Catherine, Ryan and I were friends before I became their photographer. We moved to Big Sky, Montana at similar time periods. Ryan started a business. I started a business. Catherine was the mastermind behind another’s start up. Big Sky was still in the throes of the downturn. The number of young professionals in the community was few and far between. I’m not sure the first time I met Catherine but we spent many an evening together surrounded by other women drinking wine and eating yummy things. It was an unofficial girls club. We were a mishmash thrown together by circumstance and the scarcity of others like us in a fairly transient ski town. We skied but never enough to be even close to ski royalty. We were unwed and without children too. Gradually, that girls group led to deeper lifelong friendships for each of us. I spent one particular NYE hot tubbing with Catherine and a lot of Prosecco. That’s the first time she told me the story of Ryan and Catherine and how she felt they were meant to be. We were abuzz with so much youthful hope that night. She told me that if they get married–when they get married–she wanted me to photograph them.

A few years later all of this came to be. Catherine and Ryan bought a piece of land in their native New Hampshire and moved home. They decided to celebrate their marriage there in a magical spot on Squam Lake. We ate, drank and were merry to the sound of loons and the light of fireflies. It was a beautiful beginning or an extension of the beautiful life they had already built together.

Two years later I find myself yet again in New Hampshire and Vermont (too this time) photographing the nuptials of another couple. Two years later I find that my friendship with these two has deepened. Being their wedding photographer cemented our relationship and connection, and fortunately this is my third summer in a row visiting them as my work continues to draw me to this neck of the world. Every year we get to reconnect and talk about our own growth, our own joys, and have more wine filled moments together in what they call the ‘old country’ on the best coast, a point on which me might have to agree to disagree.

This week I was able to photograph them at their new home which has been a three year labor of love that has both tested them and tied them further together. They’ve done so much themselves. On Sunday Catherine was painting the garage doors and planting clover on their land. When I arrived for photos Ryan was in the chimney and came out covered in soot. Even as we took photos he’d glance at the house and notice something else he wants to change or admire and point out a detail he’s proud of.

We have spent the past week together, mostly in the kitchen or around the table early in the morning and well past dark. They go to sleep late and wake when the birds first start their songs. Sleep calls to them, but it’s in little supply. They’re both building careers here and they’re building their house in every spare moment that remains. As we took photos we talked about deep things and small things. Ryan loves to chop firewood, like really loves it. Who knew? What I love about the time we spent together–all of it–from photos, to dinners, to a late night drink, to a moonlit drive in the bed of Ryan’s truck, to cinnamon raisin toast in the morning, is that it has been very real and so very much the middle. So much of my job is about celebrating the great big shiny beginnings, when everything is ahead of us. I love those bits, don’t get me wrong. But I also love the middle. I love the daily beautiful slog of life. I love when we’re so tired that we fall asleep the moment our head hits the pillow. I love that we fall in love with our partners again and again through the years as we go through the tough stuff and the brilliant stuff. I love that Catherine, Ryan and I took a walk around their property, took a pause from climbing in chimneys, and painting, and planting, just to be for a minute and marvel at what they’re doing, what they have, and what this home will soon be to them. It represents a lot of work right now. Work they love and work that has worn them a little to the bone. Isn’t that so much of life? I remember my first wedding season, I pretty much wanted to give up. My last wedding was NYE and when I finally went to sleep that night I slept until well past noon. It was the sleep I had been planning for almost six months, because it felt like for six months there was no end in sight even though I was doing the very thing I most wanted to be doing. The middle. It’s not really celebrated. But it’s where we spend most of our time.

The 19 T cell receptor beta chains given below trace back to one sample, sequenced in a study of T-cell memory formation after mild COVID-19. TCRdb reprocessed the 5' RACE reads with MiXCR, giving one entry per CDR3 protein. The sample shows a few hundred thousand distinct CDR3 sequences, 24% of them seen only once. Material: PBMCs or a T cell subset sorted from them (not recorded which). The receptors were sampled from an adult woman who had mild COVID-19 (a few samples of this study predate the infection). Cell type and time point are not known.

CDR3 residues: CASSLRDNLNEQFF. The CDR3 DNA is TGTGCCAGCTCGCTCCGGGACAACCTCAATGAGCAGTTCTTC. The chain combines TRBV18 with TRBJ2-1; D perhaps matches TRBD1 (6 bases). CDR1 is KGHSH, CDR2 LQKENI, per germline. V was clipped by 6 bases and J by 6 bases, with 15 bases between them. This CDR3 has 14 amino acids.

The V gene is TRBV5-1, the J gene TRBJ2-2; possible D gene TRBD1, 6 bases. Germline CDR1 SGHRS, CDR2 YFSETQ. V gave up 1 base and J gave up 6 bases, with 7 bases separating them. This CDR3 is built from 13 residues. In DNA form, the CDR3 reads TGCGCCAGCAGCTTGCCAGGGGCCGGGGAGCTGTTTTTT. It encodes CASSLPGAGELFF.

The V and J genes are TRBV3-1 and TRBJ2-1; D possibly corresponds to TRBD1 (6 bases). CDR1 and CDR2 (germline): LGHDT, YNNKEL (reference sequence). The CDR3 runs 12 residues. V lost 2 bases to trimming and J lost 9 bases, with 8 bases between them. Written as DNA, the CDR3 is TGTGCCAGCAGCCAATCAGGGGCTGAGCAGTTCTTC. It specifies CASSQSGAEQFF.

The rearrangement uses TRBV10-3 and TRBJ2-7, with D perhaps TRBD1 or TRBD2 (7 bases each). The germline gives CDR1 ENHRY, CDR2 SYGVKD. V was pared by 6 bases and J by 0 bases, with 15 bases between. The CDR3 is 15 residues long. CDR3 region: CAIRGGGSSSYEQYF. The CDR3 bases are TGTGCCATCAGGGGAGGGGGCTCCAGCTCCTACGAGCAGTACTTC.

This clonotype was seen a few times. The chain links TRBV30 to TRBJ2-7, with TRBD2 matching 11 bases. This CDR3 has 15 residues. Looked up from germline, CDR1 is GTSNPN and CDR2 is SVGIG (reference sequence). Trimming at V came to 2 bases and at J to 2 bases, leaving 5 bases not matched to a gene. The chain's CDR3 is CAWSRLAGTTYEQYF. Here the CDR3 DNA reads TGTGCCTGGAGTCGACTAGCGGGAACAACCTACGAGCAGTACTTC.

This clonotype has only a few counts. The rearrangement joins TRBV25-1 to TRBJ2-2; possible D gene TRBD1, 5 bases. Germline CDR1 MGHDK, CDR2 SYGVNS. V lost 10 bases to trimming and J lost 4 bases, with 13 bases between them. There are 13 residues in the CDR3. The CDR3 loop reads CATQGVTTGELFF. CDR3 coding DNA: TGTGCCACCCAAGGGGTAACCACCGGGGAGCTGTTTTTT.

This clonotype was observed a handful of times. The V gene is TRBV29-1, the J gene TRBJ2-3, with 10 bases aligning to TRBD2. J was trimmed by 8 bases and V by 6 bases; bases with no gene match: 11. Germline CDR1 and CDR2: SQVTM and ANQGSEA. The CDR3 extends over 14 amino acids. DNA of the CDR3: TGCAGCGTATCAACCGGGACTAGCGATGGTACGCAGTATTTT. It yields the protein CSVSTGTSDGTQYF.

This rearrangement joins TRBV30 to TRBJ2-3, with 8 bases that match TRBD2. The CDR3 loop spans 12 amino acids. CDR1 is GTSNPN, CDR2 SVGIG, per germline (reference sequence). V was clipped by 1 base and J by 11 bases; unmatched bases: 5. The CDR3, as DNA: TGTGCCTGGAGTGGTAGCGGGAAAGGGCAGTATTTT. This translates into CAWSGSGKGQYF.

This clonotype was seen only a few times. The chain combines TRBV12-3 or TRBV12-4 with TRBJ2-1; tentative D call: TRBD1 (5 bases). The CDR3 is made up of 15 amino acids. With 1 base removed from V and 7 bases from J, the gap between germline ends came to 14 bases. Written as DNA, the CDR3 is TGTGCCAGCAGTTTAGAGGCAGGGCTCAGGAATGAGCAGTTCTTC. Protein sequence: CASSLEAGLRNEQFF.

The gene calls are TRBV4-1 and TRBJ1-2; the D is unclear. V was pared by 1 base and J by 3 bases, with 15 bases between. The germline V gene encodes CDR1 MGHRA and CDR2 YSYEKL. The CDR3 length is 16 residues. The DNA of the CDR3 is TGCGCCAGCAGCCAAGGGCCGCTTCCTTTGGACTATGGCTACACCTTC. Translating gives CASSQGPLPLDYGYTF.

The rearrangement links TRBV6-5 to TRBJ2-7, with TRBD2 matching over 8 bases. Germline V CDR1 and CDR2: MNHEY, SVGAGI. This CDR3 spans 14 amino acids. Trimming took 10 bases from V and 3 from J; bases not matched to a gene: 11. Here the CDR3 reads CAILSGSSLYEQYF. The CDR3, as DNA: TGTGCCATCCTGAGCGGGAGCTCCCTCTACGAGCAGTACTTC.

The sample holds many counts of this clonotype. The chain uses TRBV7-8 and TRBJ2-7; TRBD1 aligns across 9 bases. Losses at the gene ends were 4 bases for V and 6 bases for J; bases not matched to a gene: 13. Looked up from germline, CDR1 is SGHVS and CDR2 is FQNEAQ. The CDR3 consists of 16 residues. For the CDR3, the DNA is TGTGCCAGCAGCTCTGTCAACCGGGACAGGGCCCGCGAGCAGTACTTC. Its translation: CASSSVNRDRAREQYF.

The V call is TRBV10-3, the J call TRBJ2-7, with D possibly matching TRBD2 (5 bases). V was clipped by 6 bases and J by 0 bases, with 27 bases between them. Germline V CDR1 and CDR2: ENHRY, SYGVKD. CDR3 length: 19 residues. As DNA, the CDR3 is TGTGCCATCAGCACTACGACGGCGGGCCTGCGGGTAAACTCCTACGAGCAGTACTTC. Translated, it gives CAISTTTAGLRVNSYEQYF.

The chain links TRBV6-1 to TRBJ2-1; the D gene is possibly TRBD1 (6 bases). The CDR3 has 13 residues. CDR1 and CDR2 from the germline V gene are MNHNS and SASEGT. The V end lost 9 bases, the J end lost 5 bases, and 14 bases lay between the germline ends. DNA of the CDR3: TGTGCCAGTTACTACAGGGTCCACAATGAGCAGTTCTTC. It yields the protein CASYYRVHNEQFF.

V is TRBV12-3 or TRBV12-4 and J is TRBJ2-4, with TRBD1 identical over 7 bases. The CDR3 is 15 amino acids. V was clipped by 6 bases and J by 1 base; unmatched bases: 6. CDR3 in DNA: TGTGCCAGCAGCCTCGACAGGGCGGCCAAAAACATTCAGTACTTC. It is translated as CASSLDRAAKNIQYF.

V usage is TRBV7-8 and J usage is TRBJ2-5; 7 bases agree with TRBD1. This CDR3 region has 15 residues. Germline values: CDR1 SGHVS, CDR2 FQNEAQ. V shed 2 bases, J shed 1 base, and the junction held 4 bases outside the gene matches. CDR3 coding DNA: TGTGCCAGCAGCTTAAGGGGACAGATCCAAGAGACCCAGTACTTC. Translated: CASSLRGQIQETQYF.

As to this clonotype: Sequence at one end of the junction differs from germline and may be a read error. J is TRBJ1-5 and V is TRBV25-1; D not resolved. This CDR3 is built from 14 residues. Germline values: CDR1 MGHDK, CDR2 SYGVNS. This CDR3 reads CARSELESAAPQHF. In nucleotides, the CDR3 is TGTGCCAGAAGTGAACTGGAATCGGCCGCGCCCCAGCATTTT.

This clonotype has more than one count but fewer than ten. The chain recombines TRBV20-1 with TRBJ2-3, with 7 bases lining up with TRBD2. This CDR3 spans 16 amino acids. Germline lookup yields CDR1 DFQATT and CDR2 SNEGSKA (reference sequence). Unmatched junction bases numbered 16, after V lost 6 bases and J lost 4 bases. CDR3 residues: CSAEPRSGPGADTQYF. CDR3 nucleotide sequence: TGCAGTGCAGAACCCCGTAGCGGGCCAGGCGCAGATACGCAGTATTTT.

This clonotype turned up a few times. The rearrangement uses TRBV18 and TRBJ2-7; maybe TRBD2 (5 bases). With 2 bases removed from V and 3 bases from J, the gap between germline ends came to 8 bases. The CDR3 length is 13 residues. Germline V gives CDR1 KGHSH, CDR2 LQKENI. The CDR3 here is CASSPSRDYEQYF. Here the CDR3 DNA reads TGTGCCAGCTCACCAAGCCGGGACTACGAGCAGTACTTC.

Thank you Catherine and Ryan for letting me cohabitate with you for a week. For sharing your kitchen, your lives and your hearts with me. I can’t wait until our time together next. And thanks for saving one of those new bedrooms for me.